House Bill 529 – Insurance Guaranty

Sponsors:
Jennifer Webb (D- Dist. 69; Pinellas); Byron Donalds (R – Dist. 80; Hendry, Collier) ; (CO-INTRODUCERS) Richard Stark (D – Dist. 104; Broward); Cyndi Stevenson (R – Dist. 17; St. John)
Law of Florida Cite:
2020-155, Laws of Florida
Effective Date:
July 1, 2020
Sections Amended:
631.57, F.S.

Extra Notation:
Amends Section 631.57, Florida Statutes, to increase the amount of coverage for property insurance claims by a condominium, cooperative or homeowners’ association under the Florida Insurance Guaranty Association (FIGA) from $100,000 to $200,000 multiplied by the number of units.

House Bill 255 – Florida Commission on Human Relations

Sponsors:
Bruce Antone (D- Dist. 46; Orange); (CO-INTRODUCERS) Tracie Davis (D-Dist. 13; Duval)
Law of Florida Cite:
2020-153, Laws of Florida
Effective Date:
July 1, 2020
Sections Amended:
760.03, F.S.; 760.065, F.S.; 760.11, F.S.; 760.29, F.S.; 760.31, F.S.; 760.60, F.S.; 112.31895, F.S.

Extra Notation:
The bill amends several statutes pertaining to the Florida Commission on Human Relations (“FCHR”) which administers Florida’s civil rights and fair housing laws and among other things is empowered to investigate and hold hearings concerning complaints of discrimination. Most significantly to associations operating as 55+ communities, the amendment to Section 760.29, Florida Statutes, deletes the registration requirements for claiming the “Housing for Older Persons” exemption and eliminates related forms, fees, and fines. Under what is known as the 80/20 Rule, the State allows communities an exemption from the Fair Housing Act if certain criteria is met including: (1) that at least 80% of the units must be occupied by at least one resident over the age of 55; (2) the community publish and adhere to policies and procedures demonstrating an intent to provide housing for persons 55 years of age or older; and (3) the association engage in appropriate age verification procedures that includes a community census from time to time. While the prior version of the law also required associations to submit a registration letter to the FCHR once every two years, with a fine of up to $500 for failing to do so, the amendment removes this obligation.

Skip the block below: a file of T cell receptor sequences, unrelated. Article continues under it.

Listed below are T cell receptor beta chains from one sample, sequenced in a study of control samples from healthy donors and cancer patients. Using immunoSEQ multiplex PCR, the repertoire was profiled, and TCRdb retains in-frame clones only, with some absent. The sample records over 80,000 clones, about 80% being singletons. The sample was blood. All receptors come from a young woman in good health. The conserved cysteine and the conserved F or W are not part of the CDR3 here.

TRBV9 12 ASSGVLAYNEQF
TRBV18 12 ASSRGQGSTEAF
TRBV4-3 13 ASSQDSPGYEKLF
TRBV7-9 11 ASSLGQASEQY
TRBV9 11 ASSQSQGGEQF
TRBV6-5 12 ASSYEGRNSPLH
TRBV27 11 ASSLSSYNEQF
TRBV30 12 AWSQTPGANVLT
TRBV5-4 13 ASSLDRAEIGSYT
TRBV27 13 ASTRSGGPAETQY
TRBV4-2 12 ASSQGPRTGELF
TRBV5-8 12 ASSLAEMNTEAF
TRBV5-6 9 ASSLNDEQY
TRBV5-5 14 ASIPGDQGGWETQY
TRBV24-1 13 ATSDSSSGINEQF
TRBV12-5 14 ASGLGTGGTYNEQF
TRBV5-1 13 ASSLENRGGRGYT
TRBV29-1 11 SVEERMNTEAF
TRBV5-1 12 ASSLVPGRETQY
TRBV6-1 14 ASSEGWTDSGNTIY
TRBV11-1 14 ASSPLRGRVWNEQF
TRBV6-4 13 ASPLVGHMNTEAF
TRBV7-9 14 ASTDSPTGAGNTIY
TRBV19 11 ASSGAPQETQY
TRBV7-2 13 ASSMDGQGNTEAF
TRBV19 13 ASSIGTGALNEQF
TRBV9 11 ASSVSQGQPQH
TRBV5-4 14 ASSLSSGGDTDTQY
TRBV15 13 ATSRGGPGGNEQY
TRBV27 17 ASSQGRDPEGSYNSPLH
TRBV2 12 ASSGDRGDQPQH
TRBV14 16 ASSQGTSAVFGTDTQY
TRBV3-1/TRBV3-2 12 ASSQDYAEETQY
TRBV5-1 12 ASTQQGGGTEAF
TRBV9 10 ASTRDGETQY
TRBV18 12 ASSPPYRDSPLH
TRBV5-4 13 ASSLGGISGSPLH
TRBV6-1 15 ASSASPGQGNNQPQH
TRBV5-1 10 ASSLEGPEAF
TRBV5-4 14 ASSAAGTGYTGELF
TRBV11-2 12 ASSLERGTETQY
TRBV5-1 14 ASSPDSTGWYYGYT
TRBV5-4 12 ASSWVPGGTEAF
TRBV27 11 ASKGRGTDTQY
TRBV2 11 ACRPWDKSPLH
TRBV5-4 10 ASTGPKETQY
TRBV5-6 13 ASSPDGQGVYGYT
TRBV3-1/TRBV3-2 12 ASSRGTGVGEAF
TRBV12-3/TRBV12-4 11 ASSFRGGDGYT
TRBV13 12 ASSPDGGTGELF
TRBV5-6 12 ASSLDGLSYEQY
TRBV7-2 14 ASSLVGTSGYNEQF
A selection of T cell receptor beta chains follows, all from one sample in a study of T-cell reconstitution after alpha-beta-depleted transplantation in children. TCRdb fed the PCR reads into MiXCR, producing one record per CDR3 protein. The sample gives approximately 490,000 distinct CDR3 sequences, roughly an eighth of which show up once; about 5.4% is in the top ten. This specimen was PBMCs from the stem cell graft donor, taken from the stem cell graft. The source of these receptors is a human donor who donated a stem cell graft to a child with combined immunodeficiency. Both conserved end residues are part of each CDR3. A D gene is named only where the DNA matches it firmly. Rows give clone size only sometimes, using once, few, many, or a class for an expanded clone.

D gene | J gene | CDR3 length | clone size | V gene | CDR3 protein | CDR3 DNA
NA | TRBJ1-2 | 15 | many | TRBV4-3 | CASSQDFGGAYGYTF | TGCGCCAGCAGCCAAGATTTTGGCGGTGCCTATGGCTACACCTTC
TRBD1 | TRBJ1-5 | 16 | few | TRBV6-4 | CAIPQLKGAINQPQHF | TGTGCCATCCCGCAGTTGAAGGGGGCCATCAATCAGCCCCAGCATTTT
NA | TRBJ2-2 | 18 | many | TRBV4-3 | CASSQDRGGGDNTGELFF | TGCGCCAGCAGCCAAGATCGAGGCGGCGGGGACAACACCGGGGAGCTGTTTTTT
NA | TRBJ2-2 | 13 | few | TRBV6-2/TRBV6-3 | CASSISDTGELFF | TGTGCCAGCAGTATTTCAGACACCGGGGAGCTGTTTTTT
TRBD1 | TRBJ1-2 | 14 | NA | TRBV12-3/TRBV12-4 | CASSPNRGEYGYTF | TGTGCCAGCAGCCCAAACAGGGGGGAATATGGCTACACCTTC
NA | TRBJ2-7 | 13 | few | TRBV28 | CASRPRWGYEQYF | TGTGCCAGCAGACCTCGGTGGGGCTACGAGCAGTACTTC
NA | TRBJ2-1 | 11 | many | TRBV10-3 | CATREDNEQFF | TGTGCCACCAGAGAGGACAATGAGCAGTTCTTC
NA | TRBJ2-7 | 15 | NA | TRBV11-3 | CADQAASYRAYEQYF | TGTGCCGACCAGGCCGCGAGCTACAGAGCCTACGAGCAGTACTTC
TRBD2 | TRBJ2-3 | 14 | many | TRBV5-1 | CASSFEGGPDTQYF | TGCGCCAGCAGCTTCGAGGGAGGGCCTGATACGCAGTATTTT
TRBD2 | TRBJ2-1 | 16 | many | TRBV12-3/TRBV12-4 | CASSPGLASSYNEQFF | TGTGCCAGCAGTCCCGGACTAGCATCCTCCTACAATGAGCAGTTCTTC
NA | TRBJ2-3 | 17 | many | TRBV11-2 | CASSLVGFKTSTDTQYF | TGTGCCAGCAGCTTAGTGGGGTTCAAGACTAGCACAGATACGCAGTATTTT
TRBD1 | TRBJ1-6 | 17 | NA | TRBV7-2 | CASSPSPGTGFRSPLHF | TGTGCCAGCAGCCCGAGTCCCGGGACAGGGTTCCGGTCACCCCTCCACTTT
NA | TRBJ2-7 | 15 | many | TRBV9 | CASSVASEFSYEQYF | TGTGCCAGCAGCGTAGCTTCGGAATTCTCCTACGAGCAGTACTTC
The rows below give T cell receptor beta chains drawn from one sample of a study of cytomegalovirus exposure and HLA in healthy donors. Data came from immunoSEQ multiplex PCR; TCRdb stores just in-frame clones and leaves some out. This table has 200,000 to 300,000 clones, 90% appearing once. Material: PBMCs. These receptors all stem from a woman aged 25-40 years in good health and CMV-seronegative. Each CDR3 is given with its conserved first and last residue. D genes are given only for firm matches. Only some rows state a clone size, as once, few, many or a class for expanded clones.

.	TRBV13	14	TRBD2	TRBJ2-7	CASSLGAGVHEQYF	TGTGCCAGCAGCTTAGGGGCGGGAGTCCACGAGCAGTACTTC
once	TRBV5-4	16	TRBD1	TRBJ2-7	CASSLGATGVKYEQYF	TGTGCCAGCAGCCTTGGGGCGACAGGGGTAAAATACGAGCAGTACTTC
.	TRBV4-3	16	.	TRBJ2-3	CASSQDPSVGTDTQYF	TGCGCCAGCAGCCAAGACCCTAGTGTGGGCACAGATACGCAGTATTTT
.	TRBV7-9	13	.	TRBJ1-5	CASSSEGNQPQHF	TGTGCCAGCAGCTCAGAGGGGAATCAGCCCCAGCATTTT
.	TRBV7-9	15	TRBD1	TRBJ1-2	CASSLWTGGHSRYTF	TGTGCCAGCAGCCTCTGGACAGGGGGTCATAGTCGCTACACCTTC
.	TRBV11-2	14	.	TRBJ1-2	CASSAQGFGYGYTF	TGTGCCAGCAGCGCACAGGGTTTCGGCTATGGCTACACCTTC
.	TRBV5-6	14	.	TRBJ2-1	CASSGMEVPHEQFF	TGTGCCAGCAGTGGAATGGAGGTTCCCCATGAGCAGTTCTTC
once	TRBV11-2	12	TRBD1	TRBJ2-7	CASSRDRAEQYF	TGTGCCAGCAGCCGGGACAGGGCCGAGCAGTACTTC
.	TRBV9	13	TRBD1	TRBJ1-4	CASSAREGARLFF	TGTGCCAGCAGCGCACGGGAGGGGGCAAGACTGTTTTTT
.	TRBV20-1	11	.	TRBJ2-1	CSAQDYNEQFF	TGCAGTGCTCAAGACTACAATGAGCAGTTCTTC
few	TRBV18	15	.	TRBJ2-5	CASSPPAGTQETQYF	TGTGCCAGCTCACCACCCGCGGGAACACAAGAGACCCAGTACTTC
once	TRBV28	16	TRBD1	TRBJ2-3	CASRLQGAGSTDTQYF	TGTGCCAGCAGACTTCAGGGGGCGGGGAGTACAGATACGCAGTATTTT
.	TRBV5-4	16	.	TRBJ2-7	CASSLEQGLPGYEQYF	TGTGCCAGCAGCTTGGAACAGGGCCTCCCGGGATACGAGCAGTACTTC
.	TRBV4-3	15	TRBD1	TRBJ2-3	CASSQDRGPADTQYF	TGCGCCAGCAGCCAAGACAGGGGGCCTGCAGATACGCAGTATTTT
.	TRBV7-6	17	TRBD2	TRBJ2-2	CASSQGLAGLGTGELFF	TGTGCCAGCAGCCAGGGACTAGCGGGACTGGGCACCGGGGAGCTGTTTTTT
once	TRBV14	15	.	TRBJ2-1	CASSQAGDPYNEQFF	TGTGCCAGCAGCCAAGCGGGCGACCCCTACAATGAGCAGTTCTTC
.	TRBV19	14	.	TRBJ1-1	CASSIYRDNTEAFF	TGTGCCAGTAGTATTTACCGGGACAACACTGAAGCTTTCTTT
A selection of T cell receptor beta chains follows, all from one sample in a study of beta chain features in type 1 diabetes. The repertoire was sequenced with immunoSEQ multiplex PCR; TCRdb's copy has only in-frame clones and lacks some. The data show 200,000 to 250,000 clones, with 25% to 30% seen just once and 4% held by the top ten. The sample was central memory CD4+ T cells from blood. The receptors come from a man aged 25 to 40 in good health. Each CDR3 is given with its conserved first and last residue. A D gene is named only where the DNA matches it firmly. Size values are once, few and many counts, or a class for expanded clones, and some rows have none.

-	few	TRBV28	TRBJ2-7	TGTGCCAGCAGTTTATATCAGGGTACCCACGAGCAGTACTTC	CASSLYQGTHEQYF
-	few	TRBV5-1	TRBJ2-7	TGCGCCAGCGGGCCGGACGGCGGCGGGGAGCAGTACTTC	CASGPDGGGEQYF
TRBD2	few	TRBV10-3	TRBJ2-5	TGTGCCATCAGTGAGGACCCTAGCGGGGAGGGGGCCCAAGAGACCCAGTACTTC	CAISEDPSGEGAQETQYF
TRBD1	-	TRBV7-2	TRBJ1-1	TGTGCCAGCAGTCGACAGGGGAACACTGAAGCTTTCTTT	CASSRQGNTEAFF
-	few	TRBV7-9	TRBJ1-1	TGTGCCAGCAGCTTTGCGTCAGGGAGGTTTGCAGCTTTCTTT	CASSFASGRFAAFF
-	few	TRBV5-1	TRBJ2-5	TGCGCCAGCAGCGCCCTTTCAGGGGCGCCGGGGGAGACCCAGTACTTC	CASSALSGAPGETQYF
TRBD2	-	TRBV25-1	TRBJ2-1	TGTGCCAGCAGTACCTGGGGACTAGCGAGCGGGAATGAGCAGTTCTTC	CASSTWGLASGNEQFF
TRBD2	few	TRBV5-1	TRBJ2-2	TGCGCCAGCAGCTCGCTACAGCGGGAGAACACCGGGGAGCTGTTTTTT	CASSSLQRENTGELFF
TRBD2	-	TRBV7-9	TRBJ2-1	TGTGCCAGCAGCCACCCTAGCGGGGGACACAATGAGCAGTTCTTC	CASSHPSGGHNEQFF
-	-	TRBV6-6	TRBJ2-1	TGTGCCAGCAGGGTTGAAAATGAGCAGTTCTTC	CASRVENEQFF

Senate Bill 838 – Business Organization

Sponsors:
Senator David Simmons
Law of Florida Cite:
2020-32, Laws of Florida
Effective Date:
June 18, 2020
Sections Amended:
617.0825, and other provisions in Chapter 605, 607, and 617, F.S.

Extra Notation: